A New Mexico police cadet was killed by her husband before he turned the gun on himself at their home, in an apparent murder-suicide, leaving their eight-year-old kid orphaned on Thanksgiving. Taylor Hagan, 32, was in her apartment at the Olympus Encantada Apartments in northeast Albuquerque on Tuesday afternoon.
Around 4 p.m., it is believed that Taylor Hagan's husband, Briton Hagan, 41, shot her dead in their apartment at the Olympus Encantada Apartments in northeast Albuquerque. Briton is then believed to have turned the gun on himself in a tragic turn of events. Taylor Hagan was still in the academy of the Albuquerque Police Department when she was tragically murdered.
Both Taylor Hagan and Briton Hagan were pronounced dead when authorities arrived at the scene. A neighbor reportedly alerted the police after hearing the gunshots, as per KRQE.
Police have launched an investigation into the case but, as of now, don't suspect any foul play. Also, the motive behind the horrific murder-suicide is not clear. Domestic violence may have been an issue.
Albuquerque Police Department Chief Harold Medina remembered Taylor Hagan in a statement on Wednesday.
"She chose to serve the community as a police officer and keep the community safe," he said.
"My sincere condolences go out to her family and loved ones on behalf of the entire APD family."
Albuquerque Mayor Tim Keller described Taylor Hagan's death as a tragic loss and urged the community to be vigilant for signs of domestic violence and abuse.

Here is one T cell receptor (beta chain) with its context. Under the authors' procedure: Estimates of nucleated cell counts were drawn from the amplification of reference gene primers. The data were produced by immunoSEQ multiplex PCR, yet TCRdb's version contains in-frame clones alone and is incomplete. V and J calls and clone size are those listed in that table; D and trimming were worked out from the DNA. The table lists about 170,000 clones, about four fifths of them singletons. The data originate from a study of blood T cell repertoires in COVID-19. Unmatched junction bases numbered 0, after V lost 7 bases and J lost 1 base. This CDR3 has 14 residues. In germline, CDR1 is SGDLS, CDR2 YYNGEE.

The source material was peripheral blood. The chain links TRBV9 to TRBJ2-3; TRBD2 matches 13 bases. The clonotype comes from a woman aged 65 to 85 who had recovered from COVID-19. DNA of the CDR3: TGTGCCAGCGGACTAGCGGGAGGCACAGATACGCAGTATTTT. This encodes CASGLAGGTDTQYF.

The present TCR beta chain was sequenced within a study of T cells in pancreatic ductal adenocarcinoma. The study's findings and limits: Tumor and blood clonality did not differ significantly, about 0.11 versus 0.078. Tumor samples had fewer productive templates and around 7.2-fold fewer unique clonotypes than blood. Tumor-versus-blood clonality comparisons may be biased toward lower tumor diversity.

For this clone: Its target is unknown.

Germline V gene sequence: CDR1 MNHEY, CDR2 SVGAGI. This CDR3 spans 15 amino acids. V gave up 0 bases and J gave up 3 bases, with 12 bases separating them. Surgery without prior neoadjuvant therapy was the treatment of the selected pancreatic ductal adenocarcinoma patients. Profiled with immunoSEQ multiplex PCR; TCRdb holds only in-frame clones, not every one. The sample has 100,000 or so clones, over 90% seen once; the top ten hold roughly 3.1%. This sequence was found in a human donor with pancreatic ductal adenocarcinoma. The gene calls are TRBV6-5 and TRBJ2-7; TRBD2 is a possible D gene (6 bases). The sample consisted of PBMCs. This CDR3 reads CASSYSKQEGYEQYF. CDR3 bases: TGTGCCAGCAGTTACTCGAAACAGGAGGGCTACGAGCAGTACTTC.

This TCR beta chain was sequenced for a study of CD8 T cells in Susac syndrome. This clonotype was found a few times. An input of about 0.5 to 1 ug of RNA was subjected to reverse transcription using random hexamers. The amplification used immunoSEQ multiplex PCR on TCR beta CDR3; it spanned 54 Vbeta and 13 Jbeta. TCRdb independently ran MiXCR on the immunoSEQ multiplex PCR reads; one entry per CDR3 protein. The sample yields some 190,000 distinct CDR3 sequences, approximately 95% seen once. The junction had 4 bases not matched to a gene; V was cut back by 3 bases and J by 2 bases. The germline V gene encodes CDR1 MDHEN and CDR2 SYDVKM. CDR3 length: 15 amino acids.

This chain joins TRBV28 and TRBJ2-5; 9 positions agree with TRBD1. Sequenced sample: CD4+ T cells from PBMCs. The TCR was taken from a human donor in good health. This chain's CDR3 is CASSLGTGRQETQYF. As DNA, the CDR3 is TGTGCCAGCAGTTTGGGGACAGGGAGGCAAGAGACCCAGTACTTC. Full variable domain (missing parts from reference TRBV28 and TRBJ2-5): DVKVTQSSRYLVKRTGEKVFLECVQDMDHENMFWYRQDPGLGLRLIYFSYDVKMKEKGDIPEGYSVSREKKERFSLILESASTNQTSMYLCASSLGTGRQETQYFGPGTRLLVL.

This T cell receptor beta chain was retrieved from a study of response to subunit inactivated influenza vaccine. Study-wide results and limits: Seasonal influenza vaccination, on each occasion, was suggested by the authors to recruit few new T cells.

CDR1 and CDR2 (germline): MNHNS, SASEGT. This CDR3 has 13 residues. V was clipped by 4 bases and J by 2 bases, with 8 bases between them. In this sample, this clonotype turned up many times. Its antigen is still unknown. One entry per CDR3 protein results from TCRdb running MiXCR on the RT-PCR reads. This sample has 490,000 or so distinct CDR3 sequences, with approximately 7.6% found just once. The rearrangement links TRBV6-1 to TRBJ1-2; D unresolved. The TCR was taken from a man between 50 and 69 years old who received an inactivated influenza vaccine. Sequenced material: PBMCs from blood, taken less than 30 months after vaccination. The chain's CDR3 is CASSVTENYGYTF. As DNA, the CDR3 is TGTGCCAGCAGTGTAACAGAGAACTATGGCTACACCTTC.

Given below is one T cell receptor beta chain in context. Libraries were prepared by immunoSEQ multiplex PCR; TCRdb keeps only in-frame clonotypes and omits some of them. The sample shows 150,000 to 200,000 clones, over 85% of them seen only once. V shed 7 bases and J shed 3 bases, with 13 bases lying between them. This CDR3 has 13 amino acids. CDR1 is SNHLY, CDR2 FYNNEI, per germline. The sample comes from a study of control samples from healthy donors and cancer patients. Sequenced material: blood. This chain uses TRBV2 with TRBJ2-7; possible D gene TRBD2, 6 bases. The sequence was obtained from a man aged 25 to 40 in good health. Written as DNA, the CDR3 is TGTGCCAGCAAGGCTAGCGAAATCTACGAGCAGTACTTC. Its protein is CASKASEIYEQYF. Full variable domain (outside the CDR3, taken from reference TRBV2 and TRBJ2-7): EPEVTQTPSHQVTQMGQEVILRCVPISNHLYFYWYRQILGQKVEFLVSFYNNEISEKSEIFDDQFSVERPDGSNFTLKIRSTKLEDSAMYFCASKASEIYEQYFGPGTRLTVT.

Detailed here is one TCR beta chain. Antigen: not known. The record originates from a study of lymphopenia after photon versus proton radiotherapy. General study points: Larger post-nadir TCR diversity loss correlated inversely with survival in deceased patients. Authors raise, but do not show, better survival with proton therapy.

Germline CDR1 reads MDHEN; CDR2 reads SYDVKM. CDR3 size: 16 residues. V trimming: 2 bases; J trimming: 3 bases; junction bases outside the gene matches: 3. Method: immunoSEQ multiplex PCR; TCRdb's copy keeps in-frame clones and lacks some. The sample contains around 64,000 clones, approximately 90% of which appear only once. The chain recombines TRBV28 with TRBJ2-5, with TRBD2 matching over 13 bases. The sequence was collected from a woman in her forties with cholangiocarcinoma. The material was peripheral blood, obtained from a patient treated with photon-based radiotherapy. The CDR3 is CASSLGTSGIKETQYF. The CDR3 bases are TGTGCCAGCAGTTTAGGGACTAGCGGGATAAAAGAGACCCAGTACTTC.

"We are deeply saddened by the loss of APD cadet Taylor Hagan and are keeping her loved ones and fellow cadets in our prayers," Keller said in a statement.
"Domestic violence affects people from all walks of life and incidents can unfortunately increase during the holidays, so I urge everyone in our community to be on the lookout for warning signs of abuse."
Although there is no clear indication Taylor Hagan may have been a victim of domestic violence, which resulted in the tragedy.
Maria Cahuenas, Director of New Mexico's Domestic Violence Resource Center, said that this tragedy serves as a reminder of the importance of taking preventive measures during this time of year to address and prevent such incidents.
"During the holidays, they increase in numbers. We have advocates working during the holidays, that can respond to the scene of domestic violence and begin to provide services to the victim right away," Cahuenas told KOAT.
"We understand how difficult it is to talk about it, to even process it. We will meet the victims where they are. They don't need to disclose anything that's happening. They can contact us to see what's available in the community."